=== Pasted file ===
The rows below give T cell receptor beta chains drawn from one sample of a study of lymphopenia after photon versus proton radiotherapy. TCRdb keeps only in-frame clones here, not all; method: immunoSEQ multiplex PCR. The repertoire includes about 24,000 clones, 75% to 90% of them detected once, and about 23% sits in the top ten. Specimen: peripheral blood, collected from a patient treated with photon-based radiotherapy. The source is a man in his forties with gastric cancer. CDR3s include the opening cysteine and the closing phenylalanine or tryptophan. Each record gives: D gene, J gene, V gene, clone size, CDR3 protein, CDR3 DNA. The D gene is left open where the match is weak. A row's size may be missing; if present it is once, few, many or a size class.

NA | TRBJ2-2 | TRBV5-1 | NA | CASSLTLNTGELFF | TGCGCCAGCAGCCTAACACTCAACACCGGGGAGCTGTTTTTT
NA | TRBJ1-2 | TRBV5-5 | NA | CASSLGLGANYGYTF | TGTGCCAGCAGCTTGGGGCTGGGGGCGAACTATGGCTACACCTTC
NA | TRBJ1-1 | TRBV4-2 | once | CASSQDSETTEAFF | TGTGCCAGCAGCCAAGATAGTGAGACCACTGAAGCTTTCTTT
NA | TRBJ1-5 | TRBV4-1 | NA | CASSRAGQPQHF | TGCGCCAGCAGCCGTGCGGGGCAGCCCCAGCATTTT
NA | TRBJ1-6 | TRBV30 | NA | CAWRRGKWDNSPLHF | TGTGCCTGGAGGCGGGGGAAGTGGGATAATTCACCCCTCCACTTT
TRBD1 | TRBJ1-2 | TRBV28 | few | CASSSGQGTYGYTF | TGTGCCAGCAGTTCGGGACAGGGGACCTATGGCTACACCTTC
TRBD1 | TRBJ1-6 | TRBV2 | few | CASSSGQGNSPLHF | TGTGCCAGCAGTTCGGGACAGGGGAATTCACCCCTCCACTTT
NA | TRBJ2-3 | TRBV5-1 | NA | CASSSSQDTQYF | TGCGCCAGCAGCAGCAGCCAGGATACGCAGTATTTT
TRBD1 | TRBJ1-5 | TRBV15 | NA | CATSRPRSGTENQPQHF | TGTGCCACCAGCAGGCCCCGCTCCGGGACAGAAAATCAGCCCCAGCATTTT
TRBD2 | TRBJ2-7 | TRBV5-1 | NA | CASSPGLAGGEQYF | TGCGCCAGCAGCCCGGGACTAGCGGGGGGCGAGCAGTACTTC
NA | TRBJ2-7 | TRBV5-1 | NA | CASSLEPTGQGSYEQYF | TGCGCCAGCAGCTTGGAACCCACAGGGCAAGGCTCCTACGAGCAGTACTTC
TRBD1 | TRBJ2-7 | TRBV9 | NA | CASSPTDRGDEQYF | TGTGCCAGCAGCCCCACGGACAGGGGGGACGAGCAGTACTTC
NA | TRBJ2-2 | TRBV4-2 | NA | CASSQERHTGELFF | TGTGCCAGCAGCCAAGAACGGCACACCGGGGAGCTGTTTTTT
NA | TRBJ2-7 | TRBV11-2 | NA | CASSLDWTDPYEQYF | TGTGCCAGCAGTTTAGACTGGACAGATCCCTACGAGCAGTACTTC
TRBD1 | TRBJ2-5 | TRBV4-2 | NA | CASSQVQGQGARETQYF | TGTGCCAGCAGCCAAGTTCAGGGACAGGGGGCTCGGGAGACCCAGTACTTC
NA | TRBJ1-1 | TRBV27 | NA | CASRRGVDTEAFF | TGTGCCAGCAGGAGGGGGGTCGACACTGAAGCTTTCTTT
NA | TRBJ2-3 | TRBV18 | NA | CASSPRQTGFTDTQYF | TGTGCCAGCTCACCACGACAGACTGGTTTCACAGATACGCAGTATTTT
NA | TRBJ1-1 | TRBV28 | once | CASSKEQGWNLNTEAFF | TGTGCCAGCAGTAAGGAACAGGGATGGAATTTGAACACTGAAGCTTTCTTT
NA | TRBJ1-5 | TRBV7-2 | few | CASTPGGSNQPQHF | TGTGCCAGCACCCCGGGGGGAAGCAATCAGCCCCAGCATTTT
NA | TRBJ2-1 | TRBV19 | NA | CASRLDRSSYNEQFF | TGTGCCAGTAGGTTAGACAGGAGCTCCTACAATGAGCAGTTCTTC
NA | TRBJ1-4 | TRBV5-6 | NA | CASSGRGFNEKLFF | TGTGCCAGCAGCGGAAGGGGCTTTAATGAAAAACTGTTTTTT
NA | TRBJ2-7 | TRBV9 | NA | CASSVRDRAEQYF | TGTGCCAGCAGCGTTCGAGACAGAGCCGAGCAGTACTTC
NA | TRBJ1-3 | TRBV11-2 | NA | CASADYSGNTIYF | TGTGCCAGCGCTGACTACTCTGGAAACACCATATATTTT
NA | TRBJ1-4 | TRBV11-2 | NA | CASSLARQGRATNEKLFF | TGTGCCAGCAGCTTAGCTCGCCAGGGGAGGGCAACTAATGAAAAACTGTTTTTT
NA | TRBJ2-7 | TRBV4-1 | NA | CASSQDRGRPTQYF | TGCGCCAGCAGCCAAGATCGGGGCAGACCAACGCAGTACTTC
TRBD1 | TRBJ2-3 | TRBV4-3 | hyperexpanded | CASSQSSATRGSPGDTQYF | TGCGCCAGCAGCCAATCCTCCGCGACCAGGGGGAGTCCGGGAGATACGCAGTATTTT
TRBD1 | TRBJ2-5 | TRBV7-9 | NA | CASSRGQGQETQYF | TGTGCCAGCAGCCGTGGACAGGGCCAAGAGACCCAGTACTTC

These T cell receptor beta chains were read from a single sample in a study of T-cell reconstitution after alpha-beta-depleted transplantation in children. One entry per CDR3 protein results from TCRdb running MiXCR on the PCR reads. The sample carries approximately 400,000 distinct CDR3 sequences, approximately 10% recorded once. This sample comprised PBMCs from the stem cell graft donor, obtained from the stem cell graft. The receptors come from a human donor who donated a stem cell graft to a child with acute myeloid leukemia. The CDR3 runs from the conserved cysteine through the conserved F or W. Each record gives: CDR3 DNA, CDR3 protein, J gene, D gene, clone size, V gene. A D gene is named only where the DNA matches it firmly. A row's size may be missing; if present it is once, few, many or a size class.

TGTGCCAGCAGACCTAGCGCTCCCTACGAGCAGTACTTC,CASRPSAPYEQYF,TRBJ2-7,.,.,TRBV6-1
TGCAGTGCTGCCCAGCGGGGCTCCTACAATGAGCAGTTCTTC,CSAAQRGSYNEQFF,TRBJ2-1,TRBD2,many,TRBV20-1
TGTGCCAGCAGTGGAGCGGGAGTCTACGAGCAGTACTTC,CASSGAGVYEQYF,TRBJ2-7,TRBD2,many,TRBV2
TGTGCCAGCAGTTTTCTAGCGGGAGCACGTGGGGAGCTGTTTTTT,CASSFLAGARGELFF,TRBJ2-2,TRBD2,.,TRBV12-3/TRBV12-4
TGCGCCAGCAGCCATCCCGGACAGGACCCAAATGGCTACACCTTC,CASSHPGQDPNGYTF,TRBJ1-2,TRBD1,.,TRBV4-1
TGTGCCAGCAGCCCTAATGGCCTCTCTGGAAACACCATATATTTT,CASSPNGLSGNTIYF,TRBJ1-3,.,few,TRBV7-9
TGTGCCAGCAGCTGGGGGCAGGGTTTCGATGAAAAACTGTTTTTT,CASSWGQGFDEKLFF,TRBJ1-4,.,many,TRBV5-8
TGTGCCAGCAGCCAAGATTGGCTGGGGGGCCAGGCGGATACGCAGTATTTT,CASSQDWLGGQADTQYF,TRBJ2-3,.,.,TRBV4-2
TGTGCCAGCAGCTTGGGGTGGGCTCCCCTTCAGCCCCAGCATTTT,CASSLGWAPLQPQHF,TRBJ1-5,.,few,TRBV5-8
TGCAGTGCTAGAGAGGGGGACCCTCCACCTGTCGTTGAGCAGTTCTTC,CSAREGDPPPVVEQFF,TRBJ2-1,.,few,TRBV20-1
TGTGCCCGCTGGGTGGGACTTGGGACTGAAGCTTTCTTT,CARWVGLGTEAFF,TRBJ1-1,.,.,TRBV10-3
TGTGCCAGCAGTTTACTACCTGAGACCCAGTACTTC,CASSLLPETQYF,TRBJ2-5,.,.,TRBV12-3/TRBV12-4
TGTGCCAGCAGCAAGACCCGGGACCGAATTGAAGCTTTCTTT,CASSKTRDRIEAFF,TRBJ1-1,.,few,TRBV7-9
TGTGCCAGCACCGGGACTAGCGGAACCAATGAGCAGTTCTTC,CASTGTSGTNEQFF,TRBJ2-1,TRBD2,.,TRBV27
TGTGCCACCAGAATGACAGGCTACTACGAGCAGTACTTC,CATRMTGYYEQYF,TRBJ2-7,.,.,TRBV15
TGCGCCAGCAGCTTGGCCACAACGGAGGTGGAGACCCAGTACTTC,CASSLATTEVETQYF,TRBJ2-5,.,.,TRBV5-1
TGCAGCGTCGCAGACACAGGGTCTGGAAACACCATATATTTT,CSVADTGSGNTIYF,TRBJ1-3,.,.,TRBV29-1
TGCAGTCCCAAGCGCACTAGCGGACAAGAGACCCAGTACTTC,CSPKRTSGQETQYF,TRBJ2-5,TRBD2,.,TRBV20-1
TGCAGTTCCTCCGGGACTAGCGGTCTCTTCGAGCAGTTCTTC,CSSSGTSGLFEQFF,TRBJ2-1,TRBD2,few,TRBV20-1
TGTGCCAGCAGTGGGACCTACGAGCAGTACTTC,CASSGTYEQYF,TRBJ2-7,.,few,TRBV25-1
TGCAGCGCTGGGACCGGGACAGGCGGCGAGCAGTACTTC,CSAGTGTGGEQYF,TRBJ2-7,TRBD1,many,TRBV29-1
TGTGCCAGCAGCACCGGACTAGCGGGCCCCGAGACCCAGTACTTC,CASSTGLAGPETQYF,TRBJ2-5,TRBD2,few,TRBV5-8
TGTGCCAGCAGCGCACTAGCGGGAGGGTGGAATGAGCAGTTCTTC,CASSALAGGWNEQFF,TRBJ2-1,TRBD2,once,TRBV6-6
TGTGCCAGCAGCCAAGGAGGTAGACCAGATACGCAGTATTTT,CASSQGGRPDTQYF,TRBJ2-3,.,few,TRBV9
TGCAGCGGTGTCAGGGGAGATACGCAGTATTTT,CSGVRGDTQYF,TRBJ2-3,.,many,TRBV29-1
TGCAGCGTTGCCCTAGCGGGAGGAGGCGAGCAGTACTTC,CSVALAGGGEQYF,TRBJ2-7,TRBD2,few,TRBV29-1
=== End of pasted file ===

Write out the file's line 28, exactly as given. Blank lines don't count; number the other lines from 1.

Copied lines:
TRBD1 | TRBJ2-5 | TRBV7-9 | NA | CASSRGQGQETQYF | TGTGCCAGCAGCCGTGGACAGGGCCAAGAGACCCAGTACTTC